How Construction Tech Improves Jobsite Safety

Dominic Delfino imageDominic Delfino  •  

Are you fully compliant to OSHA rules? On the occasion of Construction Safety Week May 7-11, you may want to check if you’re not one of the 200,000 companies which failed to fulfill their reporting obligations to the Occupational Safety and Health Organization (OSHA). At Fieldwire, we believe that technology can be very helpful to ensure safety on the jobsite. Our inspection features can provide valuable assistance in this respect.

The power of safe choices

Between 1970 and 2016, worker deaths in America have decreased from 38 a day to 14 a day thanks to drastic safety improvements in working conditions. This task is precisely the main mission of OSHA. This agency from the U.S. department of Labor regularly publishes new standards to ensure workers’ health and safety is not put at risk. For the construction sector, OSHA proposed last year a standard to limit worker exposures to respirable crystalline silica and will start enforcement of a new rule to limit exposure to beryllium and prevent lung cancer in American workers this month.

This is a step in the right direction, yet some experts criticize OSHA’s laxity in enforcing some of its standards. Bloomberg Environment revealed the lack of compliance with the federal injury reporting rule, which can now be done via electronic submission of Form 300A. Form 300A is a summary of work related injuries and illnesses which are supposed to be logged in Form 300 throughout the year. This obligation applies to all companies in high or medium hazard industries, and exempts small companies employing less than 10 people. According to Bloomberg Environment, when OSHA expected 350,000 worksites to file electronically their 2016 summary of injuries and illnesses, 200,000 did not. Interestingly, another 60,000 worksites submitted their Form 300A without being compelled to. This sheds light on the confusion that reigns on the subject.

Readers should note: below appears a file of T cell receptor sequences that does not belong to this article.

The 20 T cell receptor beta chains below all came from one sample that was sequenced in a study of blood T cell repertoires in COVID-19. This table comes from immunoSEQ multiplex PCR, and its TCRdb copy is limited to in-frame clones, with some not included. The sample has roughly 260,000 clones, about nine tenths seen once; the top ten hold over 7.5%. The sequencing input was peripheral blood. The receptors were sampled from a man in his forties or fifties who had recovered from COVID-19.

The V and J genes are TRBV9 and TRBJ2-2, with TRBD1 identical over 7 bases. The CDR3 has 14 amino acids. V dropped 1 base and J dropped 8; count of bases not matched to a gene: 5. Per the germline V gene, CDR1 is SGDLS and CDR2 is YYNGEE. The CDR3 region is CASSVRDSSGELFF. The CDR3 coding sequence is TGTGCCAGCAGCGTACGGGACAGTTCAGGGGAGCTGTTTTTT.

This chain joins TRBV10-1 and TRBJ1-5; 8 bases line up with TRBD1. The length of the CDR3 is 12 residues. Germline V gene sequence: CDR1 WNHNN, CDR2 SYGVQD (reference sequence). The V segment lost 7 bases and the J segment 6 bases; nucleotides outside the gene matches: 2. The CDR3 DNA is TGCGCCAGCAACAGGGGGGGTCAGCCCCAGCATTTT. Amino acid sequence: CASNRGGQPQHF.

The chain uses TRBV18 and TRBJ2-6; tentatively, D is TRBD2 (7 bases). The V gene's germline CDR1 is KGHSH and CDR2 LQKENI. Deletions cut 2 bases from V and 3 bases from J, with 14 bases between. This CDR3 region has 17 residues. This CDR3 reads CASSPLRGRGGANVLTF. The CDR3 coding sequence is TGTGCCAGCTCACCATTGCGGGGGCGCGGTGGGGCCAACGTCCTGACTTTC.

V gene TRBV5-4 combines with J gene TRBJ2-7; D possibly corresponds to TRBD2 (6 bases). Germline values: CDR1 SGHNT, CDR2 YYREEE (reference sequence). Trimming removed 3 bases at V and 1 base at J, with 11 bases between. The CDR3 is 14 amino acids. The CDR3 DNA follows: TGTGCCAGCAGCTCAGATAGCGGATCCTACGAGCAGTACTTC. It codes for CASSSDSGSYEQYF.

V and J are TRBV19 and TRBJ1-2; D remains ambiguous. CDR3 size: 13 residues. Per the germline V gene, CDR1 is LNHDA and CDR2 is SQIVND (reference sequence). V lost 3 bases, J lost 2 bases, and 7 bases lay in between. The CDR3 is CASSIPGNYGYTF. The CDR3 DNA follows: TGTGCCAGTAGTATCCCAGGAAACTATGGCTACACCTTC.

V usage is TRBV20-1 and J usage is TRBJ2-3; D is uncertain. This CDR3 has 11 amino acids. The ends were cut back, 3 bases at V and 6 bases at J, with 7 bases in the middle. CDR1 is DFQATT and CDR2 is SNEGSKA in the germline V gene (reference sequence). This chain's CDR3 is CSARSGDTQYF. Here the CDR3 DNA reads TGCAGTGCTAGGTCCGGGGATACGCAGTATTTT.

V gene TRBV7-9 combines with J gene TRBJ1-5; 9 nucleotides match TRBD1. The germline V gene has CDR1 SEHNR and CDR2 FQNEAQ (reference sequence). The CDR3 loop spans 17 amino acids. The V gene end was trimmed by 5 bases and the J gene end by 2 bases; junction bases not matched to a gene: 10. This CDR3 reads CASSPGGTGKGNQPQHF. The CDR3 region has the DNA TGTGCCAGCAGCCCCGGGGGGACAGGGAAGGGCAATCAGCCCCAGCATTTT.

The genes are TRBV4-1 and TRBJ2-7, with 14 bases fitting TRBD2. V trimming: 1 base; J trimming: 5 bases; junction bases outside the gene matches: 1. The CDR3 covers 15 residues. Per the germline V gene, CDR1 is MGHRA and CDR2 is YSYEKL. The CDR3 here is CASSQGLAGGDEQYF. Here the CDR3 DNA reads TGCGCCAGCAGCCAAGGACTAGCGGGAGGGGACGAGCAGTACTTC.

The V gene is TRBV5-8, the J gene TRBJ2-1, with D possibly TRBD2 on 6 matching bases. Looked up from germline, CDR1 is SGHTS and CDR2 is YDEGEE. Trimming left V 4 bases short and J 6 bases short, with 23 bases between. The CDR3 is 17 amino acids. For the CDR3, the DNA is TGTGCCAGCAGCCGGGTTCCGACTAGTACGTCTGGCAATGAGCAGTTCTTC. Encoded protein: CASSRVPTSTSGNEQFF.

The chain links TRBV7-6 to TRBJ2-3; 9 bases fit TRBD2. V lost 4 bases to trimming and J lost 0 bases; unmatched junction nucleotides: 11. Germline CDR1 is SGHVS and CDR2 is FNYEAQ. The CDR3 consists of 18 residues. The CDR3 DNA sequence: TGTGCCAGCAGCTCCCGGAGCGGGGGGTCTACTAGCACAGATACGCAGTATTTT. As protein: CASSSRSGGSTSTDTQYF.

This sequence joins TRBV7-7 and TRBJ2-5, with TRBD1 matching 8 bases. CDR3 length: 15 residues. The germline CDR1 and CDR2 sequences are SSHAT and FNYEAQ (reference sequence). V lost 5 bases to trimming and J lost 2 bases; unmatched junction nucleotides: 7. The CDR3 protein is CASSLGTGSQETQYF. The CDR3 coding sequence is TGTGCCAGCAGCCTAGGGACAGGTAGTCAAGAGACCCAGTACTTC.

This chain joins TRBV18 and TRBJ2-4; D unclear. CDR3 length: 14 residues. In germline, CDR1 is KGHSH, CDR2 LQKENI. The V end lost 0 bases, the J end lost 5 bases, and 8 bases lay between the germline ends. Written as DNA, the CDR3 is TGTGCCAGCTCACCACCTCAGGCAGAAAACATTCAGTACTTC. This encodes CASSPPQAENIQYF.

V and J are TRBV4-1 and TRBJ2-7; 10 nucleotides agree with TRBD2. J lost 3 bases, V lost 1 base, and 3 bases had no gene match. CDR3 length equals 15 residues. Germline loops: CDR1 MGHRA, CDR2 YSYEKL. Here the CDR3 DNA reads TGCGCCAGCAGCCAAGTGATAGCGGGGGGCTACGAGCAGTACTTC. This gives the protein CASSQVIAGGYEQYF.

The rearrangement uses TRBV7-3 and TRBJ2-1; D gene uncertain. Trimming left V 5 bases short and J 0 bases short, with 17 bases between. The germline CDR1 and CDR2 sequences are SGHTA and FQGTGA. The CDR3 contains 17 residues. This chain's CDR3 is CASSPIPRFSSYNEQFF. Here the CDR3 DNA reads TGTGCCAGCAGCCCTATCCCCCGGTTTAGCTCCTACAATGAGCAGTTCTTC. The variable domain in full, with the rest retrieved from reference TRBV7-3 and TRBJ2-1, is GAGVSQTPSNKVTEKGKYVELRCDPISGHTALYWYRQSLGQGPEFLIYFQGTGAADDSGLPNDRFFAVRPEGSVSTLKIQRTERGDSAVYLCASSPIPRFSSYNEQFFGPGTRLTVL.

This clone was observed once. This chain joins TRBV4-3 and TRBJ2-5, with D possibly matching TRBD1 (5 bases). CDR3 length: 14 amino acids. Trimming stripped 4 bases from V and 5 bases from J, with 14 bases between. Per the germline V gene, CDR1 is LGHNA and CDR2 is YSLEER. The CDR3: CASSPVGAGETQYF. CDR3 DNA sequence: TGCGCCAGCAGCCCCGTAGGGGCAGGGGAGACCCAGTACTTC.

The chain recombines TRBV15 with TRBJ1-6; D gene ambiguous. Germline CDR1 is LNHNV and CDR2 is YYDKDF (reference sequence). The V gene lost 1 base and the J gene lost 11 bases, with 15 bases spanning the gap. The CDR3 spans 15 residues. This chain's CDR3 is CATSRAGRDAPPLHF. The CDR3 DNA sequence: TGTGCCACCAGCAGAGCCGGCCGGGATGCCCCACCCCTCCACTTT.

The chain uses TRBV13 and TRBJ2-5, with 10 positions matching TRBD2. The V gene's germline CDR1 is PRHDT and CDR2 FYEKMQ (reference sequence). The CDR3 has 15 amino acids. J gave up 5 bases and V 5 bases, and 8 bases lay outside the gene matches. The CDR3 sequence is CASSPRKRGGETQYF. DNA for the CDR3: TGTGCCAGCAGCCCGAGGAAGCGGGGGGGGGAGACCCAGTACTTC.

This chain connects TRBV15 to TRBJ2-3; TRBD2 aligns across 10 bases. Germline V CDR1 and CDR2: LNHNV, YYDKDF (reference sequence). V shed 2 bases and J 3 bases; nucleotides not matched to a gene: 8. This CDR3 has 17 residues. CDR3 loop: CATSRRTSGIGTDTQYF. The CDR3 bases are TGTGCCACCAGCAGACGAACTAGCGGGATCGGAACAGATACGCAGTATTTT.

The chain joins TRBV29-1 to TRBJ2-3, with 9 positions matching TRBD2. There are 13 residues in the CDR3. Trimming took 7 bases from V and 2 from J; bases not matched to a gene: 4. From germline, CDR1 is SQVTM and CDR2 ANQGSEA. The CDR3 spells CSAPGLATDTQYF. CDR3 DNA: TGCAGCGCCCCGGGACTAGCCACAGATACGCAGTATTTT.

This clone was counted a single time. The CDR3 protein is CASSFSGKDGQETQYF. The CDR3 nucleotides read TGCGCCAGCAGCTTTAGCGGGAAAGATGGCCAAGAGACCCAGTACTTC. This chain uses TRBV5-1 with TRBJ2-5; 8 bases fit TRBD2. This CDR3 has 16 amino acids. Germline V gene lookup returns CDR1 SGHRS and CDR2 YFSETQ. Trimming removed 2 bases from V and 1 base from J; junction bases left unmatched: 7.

Bar graph displaying OSHA penalties from October 2016 - September 2017

OSHA however doesn’t stop inspecting and imposing fines for noncompliance. During the period October 2016 through September 2017, OSHA imposed fines totaling almost $200M. Construction is the industry with the most fines, totaling over $90M, far away from manufacturing which is just above $60M. The two most cited standards in the construction industry are due to Fall Protection and Scaffolding. Falls in this sector represent more than a third of fatal accidents, making this the leading cause of deaths.

Fieldwire’s reporting options will help you keep track of your projects and ensure compliance with safety standards. Our construction software also enables foremen, supers and engineers to report every safety concern they encounter, instantly notifying the concerned subcontractor in the application.

This year, Construction Safety Week focused on the power of safe choices at all levels. A good opportunity to engage discussions on safety with your team. You can also participate by making a pledge and sharing your safe choices with a photo to help create a mosaic.

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